In choosing his equipment, Beames cited strong customer service from Marmo Meccanica USA for service, training and parts. “Their service technicians are knowledgeable and helpful,” he said. “I have received excellent assistance over the phone and, if necessary, they'll make a service call within 24 hours.” If repair parts are required, he calls Delta Diamond Tools, Marmo Meccanica USA's tooling supply company that supports fabricating facilities in North America.

Beames also said that effective training has resulted in high machine productivity from the beginning. “In addition to installing the equipment, they spent a couple days with our operators and management staff explaining the CNC, programming, maintenance and machine operation; basically everything,” said Beames. “They go over the digitizing for the computer and how to lay it out, and get the disk ready so the operator can take it to the CNC and run the job. The training is very complete.”

In order to ensure a consistent rate of production, workers in Wilbedone's shop learn how to operate multiple machines. “To maximize machine uptime, we cross train our operators,” he said. “So even though we have one operator dedicated to one machine, the bridge saw operator can operate the CNC machines, and the CNC machine operator can run the polishing machines and so on.”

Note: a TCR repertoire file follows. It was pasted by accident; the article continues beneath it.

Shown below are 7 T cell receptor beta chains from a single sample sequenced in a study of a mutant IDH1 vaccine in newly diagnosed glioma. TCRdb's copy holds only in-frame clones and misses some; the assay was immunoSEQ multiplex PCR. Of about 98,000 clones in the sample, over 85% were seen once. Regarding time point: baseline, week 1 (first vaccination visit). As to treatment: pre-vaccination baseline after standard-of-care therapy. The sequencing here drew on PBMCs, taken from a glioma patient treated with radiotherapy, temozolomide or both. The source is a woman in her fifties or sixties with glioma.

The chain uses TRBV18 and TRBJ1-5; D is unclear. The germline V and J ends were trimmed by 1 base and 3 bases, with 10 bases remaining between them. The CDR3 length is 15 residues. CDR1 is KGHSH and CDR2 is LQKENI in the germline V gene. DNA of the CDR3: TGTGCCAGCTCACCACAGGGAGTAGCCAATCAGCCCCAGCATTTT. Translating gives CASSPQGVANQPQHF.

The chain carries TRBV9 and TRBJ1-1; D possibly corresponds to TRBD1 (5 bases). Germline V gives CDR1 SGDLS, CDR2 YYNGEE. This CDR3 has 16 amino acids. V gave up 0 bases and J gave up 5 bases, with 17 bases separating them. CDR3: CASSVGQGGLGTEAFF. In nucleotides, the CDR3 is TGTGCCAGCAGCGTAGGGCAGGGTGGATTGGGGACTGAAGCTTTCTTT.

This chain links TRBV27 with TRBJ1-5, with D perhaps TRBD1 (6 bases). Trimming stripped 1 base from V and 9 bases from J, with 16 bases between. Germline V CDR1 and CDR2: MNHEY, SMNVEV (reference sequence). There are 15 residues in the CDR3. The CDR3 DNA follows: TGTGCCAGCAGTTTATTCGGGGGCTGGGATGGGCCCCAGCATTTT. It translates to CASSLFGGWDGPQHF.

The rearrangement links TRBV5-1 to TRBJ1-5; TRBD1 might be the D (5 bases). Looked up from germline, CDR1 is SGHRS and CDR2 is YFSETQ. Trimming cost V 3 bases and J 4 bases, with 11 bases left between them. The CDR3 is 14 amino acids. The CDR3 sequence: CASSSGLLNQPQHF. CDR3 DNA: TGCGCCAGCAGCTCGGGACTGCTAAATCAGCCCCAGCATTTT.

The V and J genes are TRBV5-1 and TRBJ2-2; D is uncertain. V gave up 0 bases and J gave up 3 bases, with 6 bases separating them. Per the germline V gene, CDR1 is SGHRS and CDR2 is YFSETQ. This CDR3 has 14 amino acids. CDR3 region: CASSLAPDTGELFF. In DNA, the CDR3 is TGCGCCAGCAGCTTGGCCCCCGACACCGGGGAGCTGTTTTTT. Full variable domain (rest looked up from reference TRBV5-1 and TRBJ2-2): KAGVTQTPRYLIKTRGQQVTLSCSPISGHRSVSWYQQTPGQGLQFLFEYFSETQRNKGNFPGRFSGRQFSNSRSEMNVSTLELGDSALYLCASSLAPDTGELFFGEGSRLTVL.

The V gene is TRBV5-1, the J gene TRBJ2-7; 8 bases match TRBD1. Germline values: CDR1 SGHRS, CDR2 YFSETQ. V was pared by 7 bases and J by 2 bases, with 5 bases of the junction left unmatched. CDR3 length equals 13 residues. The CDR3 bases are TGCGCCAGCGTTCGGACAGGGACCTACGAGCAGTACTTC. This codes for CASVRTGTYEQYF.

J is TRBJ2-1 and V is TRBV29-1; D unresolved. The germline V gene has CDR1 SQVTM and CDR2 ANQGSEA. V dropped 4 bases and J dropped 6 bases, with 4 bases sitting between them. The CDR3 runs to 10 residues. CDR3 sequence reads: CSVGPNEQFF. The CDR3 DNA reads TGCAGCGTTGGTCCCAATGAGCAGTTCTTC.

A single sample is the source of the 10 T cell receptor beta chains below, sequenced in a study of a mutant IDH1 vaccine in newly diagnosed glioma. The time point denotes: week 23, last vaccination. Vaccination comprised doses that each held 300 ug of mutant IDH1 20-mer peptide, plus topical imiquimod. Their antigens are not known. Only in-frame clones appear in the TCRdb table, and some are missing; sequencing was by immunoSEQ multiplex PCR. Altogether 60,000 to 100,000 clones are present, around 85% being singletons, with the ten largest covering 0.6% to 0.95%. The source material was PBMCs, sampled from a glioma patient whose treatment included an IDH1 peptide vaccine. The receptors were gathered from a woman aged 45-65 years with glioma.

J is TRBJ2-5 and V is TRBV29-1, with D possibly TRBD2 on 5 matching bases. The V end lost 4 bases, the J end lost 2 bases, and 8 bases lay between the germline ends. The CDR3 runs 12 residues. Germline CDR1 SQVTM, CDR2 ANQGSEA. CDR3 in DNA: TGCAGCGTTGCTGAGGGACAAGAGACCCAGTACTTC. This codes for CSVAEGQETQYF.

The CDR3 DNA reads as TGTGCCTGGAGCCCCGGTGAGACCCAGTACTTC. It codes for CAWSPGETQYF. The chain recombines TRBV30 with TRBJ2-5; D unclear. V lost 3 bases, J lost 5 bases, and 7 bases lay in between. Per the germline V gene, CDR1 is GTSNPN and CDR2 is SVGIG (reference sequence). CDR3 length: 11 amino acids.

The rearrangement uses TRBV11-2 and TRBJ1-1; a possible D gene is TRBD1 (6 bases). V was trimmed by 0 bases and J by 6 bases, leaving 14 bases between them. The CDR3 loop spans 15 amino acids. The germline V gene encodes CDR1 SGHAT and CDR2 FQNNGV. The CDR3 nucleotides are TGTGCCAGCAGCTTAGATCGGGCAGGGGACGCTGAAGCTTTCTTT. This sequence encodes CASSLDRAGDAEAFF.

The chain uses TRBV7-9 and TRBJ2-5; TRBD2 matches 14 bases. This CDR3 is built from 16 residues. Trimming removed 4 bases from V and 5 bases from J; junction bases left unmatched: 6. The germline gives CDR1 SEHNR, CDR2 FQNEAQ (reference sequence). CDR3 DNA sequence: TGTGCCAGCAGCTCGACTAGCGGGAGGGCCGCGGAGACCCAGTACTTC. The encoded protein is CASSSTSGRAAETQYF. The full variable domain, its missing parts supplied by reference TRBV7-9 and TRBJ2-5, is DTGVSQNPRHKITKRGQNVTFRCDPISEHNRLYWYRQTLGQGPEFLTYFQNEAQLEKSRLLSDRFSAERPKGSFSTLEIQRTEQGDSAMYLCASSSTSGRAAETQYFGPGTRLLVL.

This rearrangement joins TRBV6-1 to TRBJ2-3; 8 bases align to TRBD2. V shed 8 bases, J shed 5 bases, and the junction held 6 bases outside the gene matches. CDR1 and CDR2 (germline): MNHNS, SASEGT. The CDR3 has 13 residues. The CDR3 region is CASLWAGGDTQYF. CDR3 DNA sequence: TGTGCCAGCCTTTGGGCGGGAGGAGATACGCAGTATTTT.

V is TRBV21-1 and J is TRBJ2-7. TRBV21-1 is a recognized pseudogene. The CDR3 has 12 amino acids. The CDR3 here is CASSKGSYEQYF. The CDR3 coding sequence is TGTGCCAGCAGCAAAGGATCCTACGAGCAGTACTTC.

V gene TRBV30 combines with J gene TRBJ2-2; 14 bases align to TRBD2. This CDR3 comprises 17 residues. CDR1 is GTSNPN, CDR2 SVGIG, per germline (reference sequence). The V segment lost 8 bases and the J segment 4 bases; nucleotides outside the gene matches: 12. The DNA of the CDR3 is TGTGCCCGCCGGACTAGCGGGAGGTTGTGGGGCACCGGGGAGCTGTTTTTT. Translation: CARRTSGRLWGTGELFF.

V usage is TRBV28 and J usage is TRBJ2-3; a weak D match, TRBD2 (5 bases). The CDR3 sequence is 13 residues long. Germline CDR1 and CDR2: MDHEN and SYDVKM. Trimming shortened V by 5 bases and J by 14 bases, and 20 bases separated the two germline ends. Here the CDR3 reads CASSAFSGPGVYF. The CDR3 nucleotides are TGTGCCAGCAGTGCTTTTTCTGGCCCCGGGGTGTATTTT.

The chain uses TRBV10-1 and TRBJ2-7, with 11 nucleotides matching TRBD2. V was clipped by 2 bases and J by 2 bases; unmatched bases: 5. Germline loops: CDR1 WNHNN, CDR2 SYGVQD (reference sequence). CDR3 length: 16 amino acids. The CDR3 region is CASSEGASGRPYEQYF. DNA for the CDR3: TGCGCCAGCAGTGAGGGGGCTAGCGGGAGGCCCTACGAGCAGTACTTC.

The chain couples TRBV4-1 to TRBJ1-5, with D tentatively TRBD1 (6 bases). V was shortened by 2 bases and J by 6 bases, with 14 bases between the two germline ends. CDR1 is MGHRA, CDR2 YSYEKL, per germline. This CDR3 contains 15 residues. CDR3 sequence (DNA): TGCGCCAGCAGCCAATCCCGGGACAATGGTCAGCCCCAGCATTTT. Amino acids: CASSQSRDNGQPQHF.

As a result of these various factors, Wilbedone experienced its best year ever in 2004. To handle real and anticipated business increases, the company purchased another CTEC CNC 3 in November of last year, and it also invested in the first CTEC waterjet sold in North America. The new computerized waterjet was purchased to cut and shape countertops and backsplashes in one setup, eliminating the need for primary cutting on a bridge saw combined with secondary operations.

In January of next year, the company is scheduled to add a second shift to handle continually expanding business. “It's important to keep customers happy in any business,” Beames said. “But when your customer is Home Depot - with a sophisticated customer base that demands nothing less than perfect - you have to have the absolute best equipment and trained personnel to deliver the highest quality countertops, sinks and islands time after time.”